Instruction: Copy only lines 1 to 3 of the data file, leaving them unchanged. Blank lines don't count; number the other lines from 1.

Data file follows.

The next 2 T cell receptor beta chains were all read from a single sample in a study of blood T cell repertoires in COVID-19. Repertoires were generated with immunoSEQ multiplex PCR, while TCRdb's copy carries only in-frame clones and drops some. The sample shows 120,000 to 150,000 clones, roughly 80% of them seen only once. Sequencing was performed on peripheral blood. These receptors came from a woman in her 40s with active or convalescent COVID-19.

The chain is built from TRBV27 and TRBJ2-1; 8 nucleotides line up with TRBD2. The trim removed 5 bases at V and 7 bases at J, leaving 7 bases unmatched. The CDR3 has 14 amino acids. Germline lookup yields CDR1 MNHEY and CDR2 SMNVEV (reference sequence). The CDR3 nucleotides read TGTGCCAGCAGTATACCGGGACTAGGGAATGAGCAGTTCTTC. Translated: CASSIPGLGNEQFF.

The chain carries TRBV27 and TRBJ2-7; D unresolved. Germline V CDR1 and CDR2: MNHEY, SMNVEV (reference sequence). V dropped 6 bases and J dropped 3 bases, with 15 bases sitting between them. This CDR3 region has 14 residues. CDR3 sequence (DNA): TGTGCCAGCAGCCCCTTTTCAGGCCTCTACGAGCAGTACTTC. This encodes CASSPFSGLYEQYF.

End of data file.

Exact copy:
The next 2 T cell receptor beta chains were all read from a single sample in a study of blood T cell repertoires in COVID-19. Repertoires were generated with immunoSEQ multiplex PCR, while TCRdb's copy carries only in-frame clones and drops some. The sample shows 120,000 to 150,000 clones, roughly 80% of them seen only once. Sequencing was performed on peripheral blood. These receptors came from a woman in her 40s with active or convalescent COVID-19.

The chain is built from TRBV27 and TRBJ2-1; 8 nucleotides line up with TRBD2. The trim removed 5 bases at V and 7 bases at J, leaving 7 bases unmatched. The CDR3 has 14 amino acids. Germline lookup yields CDR1 MNHEY and CDR2 SMNVEV (reference sequence). The CDR3 nucleotides read TGTGCCAGCAGTATACCGGGACTAGGGAATGAGCAGTTCTTC. Translated: CASSIPGLGNEQFF.

The chain carries TRBV27 and TRBJ2-7; D unresolved. Germline V CDR1 and CDR2: MNHEY, SMNVEV (reference sequence). V dropped 6 bases and J dropped 3 bases, with 15 bases sitting between them. This CDR3 region has 14 residues. CDR3 sequence (DNA): TGTGCCAGCAGCCCCTTTTCAGGCCTCTACGAGCAGTACTTC. This encodes CASSPFSGLYEQYF.